Do set a collaborative tone and don’t insult your opponent.  Fisher and Ury said it all in Getting to Yes:  “Be hard on the issues, but soft on the people.”  Argue the facts and the law firmly and persuasively to show your case to its best advantage.  Also remember, you are trying to reach agreement with these people, not beat them into the ground.  When you want to reach agreement with someone — be it a spouse, child, partner or legal adversary — it doesn’t help to accuse them of fraud, racketeering, dishonesty and bad faith.  Do let the facts and the law speak for themselves — do not hurl ad hominem insults and gratuitous accusations.

Do come clean on any weakness in your case.  If you are strong on liability but shaky on damages, say so in your brief — and then explain how you are going to deal with the challenge.  Nothing will increase your credibility more with the mediator and the other side.  Nothing will torpedo faster any credibility you have than for the mediator to learn about some big weakness in your case only from the other side’s brief.

For more on Mr. Quinn’s Mediation Briefs Do’s and Don’ts, please read the full article from Law.com by clicking here.

Mediation Tips: Bidding against Yourself—For Fun and Profit

By Martin Quinn

Martin Quinn

Martin Quinn

Without a doubt, the words mediators most often hear from counsel are “I won’t bid against myself.”  This phrase is engraved as immutable law in the hearts and minds of virtually all counsel who come to mediation.  By this, they mean that they will not make another negotiating move unless their opponent responds to their last move.  As a general negotiating tactic, it usually makes sense.  Negotiation is a conversation, which should normally be reciprocal.  Neither side gives way without getting something in return from the other side.  But negotiating settlements in complex lawsuits is not the same as buying a rug in a Middle Eastern souq.  Counsel need to be more flexible, more creative and more willing to break “rules” to reach their client’s goal.  And yes, in a few instances, a creative negotiator should bid against herself.  Knowing when and why to do that gives counsel another tool to garner a win in mediation for the client.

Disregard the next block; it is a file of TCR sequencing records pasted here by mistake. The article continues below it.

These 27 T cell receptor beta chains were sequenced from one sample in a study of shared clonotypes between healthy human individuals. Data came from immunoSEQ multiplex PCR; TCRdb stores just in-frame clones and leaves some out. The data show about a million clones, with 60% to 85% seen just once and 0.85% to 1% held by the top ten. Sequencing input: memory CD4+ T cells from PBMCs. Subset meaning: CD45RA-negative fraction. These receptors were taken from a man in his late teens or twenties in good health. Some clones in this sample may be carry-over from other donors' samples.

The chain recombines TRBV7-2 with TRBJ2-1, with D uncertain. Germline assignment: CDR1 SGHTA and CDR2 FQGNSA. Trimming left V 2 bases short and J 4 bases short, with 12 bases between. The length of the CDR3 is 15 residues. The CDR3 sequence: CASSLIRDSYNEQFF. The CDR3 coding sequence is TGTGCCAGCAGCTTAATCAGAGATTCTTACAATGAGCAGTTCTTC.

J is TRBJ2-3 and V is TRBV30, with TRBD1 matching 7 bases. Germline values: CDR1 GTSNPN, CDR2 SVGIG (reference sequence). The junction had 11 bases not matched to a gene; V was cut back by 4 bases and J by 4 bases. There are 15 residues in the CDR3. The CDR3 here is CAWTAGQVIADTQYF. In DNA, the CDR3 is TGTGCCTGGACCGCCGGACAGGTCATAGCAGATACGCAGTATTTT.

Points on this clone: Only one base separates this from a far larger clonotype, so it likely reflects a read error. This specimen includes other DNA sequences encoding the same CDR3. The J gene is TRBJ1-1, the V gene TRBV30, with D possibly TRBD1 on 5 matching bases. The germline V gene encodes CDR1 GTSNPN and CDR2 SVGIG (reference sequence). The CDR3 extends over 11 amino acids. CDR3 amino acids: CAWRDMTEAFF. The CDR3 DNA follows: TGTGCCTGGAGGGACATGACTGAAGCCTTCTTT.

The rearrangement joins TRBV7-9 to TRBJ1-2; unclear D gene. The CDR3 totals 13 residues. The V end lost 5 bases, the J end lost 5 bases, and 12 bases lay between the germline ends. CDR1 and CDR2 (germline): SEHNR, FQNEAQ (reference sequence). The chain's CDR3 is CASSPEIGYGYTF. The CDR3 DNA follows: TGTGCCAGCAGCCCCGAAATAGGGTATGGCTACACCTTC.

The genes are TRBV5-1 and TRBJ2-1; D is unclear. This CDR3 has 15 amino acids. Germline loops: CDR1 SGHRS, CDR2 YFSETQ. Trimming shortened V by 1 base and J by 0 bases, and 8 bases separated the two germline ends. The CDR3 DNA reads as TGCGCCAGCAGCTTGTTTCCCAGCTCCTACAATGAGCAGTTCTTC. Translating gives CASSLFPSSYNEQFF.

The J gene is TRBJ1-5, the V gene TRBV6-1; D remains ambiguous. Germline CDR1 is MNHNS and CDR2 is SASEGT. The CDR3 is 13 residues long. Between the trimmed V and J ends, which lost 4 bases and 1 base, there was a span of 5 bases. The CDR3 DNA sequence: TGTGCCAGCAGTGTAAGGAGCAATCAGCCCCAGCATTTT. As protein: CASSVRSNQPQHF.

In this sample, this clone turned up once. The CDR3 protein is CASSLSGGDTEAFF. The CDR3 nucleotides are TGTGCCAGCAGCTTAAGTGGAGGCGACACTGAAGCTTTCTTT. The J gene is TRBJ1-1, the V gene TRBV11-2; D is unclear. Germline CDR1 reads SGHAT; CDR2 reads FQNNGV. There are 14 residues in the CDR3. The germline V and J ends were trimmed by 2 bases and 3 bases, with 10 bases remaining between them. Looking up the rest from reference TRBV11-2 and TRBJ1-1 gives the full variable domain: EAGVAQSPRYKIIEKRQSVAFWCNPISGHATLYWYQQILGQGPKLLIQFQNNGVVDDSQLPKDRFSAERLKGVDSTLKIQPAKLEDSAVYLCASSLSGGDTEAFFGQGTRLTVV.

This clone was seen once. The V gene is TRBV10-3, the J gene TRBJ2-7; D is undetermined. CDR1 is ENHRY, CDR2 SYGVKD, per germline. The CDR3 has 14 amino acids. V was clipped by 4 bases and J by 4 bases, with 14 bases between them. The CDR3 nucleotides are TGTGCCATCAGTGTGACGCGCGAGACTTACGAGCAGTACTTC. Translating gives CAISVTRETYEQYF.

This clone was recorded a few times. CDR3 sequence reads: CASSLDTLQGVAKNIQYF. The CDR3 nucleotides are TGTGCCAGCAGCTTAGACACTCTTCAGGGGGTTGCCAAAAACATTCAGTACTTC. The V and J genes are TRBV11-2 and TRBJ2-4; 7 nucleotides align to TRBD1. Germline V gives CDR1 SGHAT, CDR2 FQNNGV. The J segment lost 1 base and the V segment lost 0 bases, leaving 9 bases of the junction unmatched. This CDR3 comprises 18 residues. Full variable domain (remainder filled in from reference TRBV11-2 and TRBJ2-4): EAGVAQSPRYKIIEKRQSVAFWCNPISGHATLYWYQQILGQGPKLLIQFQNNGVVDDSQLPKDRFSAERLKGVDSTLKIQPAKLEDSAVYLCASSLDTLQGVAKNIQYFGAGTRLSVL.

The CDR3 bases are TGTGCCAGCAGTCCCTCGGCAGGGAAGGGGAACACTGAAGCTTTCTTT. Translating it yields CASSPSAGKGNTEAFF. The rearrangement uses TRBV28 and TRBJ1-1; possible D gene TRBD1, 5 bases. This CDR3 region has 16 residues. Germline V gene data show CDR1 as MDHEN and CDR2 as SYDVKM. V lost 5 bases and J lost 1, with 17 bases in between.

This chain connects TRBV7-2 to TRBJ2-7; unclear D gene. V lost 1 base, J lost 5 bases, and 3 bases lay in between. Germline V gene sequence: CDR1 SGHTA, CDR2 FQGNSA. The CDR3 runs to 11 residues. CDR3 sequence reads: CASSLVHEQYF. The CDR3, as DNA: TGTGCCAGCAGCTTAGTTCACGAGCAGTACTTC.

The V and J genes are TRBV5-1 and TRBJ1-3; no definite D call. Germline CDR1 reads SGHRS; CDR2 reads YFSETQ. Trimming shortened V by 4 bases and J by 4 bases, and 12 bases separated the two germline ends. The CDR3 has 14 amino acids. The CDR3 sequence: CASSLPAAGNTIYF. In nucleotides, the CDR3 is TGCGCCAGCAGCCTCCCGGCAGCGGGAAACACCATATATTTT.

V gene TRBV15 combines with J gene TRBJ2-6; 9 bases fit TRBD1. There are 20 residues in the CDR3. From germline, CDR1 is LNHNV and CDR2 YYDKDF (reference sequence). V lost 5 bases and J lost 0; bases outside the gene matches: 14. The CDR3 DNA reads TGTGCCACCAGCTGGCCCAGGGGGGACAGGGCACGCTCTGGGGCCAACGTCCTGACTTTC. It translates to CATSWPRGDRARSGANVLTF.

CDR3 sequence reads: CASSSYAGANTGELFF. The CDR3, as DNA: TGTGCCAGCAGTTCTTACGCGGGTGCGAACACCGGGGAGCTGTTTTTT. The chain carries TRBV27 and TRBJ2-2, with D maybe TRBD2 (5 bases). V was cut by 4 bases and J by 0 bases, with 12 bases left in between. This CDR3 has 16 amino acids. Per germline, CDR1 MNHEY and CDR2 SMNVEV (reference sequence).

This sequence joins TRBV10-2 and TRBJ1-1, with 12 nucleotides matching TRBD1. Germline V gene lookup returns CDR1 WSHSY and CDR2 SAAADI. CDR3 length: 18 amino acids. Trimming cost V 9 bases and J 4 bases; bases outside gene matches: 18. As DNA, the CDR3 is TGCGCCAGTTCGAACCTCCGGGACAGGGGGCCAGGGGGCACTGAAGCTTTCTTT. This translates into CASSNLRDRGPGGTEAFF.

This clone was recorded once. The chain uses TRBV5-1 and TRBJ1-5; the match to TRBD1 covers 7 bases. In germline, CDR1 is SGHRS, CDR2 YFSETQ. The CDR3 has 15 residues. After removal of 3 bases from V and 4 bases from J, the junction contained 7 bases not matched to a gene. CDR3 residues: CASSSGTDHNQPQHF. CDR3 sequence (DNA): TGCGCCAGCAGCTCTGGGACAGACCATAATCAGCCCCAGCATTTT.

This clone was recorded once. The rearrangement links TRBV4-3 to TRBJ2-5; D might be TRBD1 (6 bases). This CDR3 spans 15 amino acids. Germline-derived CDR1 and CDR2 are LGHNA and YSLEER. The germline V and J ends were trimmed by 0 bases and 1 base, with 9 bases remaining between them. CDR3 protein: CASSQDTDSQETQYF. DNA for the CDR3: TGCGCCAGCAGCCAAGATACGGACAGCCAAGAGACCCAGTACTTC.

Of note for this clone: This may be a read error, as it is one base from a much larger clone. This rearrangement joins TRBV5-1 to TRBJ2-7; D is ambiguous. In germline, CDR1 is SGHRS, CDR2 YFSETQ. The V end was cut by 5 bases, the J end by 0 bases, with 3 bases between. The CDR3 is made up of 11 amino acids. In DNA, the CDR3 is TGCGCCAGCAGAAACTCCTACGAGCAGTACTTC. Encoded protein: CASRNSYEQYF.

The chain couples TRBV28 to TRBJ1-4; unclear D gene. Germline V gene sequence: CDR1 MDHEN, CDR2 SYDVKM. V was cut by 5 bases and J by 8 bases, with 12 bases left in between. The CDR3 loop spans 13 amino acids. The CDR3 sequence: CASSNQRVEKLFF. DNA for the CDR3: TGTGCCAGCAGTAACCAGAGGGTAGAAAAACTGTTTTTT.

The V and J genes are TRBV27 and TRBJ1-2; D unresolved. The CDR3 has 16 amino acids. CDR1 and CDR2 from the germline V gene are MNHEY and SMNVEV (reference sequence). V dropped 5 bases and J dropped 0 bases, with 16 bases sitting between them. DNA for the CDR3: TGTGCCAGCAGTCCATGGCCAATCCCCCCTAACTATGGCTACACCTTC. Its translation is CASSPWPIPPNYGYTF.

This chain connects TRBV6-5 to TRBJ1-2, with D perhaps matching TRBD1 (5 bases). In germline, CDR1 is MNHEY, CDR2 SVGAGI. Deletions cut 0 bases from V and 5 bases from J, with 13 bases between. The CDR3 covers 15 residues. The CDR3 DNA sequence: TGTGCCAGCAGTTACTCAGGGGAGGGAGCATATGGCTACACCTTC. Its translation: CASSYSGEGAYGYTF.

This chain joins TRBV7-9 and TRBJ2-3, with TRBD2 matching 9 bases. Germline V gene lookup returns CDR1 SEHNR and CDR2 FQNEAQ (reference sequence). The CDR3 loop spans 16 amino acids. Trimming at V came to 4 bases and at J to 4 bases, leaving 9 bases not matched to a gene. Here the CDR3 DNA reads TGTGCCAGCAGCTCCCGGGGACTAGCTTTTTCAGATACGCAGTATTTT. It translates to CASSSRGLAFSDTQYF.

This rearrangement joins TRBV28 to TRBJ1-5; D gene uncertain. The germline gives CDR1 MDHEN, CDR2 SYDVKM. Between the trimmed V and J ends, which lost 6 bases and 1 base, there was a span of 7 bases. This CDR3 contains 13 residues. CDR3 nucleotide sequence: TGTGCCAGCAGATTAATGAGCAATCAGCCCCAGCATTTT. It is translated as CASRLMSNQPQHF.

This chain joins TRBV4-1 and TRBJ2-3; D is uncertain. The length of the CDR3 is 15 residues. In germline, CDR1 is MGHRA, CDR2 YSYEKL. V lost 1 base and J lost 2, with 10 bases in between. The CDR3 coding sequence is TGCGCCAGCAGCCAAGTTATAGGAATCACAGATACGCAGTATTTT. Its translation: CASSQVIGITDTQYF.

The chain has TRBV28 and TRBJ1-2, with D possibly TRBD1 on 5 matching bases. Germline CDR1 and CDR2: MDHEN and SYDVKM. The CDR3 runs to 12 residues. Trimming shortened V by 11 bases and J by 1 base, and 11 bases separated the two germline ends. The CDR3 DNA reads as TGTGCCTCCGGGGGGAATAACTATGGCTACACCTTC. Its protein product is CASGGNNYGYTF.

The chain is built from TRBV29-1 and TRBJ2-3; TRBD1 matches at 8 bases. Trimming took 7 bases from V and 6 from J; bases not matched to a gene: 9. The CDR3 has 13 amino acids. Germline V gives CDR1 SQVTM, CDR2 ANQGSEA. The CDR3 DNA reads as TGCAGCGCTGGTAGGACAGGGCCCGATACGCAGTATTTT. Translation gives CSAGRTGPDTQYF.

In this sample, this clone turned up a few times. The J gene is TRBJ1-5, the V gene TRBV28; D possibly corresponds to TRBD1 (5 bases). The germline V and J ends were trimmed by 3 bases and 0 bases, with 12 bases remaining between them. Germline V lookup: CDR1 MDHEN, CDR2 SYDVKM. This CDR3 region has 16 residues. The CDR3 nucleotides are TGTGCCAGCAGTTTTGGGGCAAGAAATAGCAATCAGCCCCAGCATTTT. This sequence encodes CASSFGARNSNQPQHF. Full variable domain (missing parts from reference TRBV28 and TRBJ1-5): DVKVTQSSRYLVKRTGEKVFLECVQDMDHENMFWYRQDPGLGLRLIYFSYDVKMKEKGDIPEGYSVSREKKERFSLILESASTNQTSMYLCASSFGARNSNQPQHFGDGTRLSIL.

The first instance is at the initial offer or demand.  Assume that plaintiff has made a pre-mediation demand of $1.5 million.  Defendant has refused to respond because the demand is so far “out of the ballpark.”  What to do?  By moving off the $1.5-million demand a bit—say to $1.425 million—plaintiff will get the negotiation conversation started, engender some good will in the defense room and demonstrate confidence in its initial number (because it moved only a little).  It will surprise the defense (who of course would never bid against itself) and put plaintiff in control of the early negotiation—all at no cost since the case obviously is never going to settle in the $1.4- to $1.5-million range.  In response, the defense is likely to make a more businesslike, higher offer than it would have made had the mediator insisted that it respond to the $1.5-million demand.

The second instance is when things are stuck after two or three rounds of minuscule, unconstructive tit-for-tat moves.  Plaintiff is telling the mediator it’s time to leave and expressing reluctance to lower its demand.  The defense should consider making another offer—that is, bidding against itself—but should shake things up by throwing in some non-monetary term.  For example, even without any response from plaintiff, the defense might increase its monetary offer by a small amount, but also offer to structure the settlement in a tax-advantageous way for plaintiff.  Or in an employment dispute, the defense might raise its back pay offer a bit but add an offer to pay for outplacement services.  This breaks the cycle of useless mini-moves, increases the “pie” of options available to frame a deal from money alone and again demonstrates confidence.

For more on Mr. Quinn’s Mediation Tips, please read the full article from Law.com by clicking here.